Owners were broadly aware of the practice of using collar-mounted devices, and particularly bells, as a means of reducing cats’ success rate when hunting. Several participants had used collars with bells and believed these to be effective. However, others had trialled collar-mounted devices unsuccessfully, either because cats rejected wearing a collar (“I put it on him and he just went berserk” [04]) or bell (“even if I just ring the bell away from them…They go mad” [29]). There was also concern about the welfare implications of both collars and devices; several owners had experienced, or knew of, incidences of cats being injured by their collar. A few were concerned that the persistent noise made by bells would be stressful for cats. Finally, several owners were not convinced that collars were an effective mitigation method: “If we could just put a bell on her collar and know that she would never be able to hunt again we would do it even though I know it's a bit annoying for her. But it doesn't really seem to work” (30). Owners comfortable using quick-release safety collars nevertheless found this challenging, as collars were reported to be frequently lost or, in some cases, “pinged off” by the cats themselves: “We've put collars on him " (25b) " and he's got them off within seconds” (25a). Some participants also believed that their cats had learned to stalk without the bell sounding, reducing the device's effectiveness.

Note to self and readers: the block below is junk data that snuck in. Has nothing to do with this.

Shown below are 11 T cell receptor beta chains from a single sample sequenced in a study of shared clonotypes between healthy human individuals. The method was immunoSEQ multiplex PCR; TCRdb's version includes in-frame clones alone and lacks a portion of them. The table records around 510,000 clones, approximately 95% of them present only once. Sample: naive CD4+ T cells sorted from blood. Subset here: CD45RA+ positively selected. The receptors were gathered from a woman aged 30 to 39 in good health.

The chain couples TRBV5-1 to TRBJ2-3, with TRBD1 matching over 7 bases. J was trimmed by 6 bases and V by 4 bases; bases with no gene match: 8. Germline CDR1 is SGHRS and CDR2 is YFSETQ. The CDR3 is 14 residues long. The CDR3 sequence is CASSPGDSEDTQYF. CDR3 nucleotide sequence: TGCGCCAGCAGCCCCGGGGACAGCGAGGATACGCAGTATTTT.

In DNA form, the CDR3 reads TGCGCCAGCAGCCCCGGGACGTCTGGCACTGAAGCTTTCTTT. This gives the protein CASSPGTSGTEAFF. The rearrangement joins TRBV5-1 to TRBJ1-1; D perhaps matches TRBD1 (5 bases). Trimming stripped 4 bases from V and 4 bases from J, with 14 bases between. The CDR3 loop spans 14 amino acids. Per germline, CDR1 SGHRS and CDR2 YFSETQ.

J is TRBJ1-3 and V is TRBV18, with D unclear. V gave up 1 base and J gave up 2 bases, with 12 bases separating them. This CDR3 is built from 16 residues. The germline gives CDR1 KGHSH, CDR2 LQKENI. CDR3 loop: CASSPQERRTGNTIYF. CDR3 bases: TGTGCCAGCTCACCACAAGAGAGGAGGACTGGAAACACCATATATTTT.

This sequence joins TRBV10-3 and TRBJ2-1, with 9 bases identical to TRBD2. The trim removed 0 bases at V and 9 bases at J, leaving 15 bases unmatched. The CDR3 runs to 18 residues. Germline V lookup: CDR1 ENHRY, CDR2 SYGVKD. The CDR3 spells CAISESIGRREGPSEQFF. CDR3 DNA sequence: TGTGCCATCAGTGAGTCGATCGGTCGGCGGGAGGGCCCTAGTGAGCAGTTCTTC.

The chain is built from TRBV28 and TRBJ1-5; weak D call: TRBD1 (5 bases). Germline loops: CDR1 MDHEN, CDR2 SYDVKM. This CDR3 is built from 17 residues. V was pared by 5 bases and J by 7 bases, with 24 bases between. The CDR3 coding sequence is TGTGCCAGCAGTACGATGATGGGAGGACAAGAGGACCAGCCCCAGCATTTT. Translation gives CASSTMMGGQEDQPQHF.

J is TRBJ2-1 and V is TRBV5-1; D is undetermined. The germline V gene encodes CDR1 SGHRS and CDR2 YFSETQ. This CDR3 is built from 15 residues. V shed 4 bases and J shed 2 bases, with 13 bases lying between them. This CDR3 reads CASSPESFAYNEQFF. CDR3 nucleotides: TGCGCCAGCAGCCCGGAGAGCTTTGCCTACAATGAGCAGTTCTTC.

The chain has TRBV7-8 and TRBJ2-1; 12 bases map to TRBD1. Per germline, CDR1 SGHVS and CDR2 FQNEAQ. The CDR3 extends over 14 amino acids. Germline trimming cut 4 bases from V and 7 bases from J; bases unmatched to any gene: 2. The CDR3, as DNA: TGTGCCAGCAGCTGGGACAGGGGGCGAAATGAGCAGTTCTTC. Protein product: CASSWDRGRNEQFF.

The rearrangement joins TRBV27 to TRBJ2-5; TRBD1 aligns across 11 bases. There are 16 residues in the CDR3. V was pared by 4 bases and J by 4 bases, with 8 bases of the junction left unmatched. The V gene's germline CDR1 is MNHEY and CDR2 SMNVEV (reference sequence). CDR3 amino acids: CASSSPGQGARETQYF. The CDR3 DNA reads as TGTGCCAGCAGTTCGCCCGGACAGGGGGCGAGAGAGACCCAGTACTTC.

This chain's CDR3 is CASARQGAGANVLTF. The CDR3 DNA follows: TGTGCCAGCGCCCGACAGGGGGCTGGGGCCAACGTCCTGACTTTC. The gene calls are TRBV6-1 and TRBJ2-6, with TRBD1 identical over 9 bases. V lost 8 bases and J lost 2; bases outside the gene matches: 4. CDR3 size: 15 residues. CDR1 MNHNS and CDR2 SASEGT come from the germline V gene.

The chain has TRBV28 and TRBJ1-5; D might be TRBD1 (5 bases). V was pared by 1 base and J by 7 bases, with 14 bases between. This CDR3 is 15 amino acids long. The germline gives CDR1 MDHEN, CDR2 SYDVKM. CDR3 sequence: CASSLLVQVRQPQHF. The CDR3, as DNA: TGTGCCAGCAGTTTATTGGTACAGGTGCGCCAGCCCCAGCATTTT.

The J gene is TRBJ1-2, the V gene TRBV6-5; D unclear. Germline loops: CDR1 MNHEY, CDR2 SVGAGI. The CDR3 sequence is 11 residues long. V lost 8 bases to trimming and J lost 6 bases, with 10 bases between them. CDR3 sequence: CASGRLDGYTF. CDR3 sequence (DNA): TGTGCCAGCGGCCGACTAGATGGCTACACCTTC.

3.3.3 “Rescuing” prey

    When prey was returned to the home still alive, owners regularly reported attempting to intervene and stop the cat from killing it. Reported drivers for this behaviour were concern for prey welfare and, more pragmatically, wishing to avoid having live animals and/or the mess of “maimed” animals in the house. Participants frequently acknowledged, however, that removing prey did not necessarily guarantee its survival. A couple of owners reported warning or otherwise distracting their cats when they observed them hunting: “I shout at them when I see them stalking” (29); which can be interpreted as either an effort to directly intervene in cats’ hunting behaviour, or as a casual attempt to more generally discourage this behaviour through aversion training.

    3.3.4 Indirect mitigation methods

    Providing supplementary food for wild birds is a common practice in the United Kingdom. One regularly reported, indirect mitigation strategy involved owners avoiding attracting birds into their garden by removing, or intentionally not installing, bird feeders or nest boxes. However, a couple of participants conversely explained that they actively fed birds, either as a counterpoint or “balance” against the detrimental effect of cat predation, or due to a belief that “if you feed birds, if you get more birds in your garden [...] they're less likely to be hunted because of the volume of them” (08).